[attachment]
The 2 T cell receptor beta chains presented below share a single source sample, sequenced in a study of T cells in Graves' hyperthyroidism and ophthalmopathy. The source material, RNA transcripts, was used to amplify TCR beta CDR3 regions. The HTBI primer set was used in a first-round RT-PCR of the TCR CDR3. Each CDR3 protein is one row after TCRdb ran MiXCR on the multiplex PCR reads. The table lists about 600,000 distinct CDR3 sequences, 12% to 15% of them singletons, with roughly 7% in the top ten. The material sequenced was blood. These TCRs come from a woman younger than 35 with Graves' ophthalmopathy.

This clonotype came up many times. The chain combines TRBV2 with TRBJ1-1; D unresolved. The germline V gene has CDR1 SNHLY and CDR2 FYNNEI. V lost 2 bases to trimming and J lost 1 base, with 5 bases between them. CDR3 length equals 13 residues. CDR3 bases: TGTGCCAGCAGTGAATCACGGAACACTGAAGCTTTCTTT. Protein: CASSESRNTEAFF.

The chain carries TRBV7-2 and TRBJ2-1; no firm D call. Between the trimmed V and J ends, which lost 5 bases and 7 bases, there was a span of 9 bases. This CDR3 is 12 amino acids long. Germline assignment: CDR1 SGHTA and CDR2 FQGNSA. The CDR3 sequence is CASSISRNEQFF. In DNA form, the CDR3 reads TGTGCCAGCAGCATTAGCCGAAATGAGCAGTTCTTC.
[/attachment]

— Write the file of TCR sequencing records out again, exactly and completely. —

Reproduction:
The 2 T cell receptor beta chains presented below share a single source sample, sequenced in a study of T cells in Graves' hyperthyroidism and ophthalmopathy. The source material, RNA transcripts, was used to amplify TCR beta CDR3 regions. The HTBI primer set was used in a first-round RT-PCR of the TCR CDR3. Each CDR3 protein is one row after TCRdb ran MiXCR on the multiplex PCR reads. The table lists about 600,000 distinct CDR3 sequences, 12% to 15% of them singletons, with roughly 7% in the top ten. The material sequenced was blood. These TCRs come from a woman younger than 35 with Graves' ophthalmopathy.

This clonotype came up many times. The chain combines TRBV2 with TRBJ1-1; D unresolved. The germline V gene has CDR1 SNHLY and CDR2 FYNNEI. V lost 2 bases to trimming and J lost 1 base, with 5 bases between them. CDR3 length equals 13 residues. CDR3 bases: TGTGCCAGCAGTGAATCACGGAACACTGAAGCTTTCTTT. Protein: CASSESRNTEAFF.

The chain carries TRBV7-2 and TRBJ2-1; no firm D call. Between the trimmed V and J ends, which lost 5 bases and 7 bases, there was a span of 9 bases. This CDR3 is 12 amino acids long. Germline assignment: CDR1 SGHTA and CDR2 FQGNSA. The CDR3 sequence is CASSISRNEQFF. In DNA form, the CDR3 reads TGTGCCAGCAGCATTAGCCGAAATGAGCAGTTCTTC.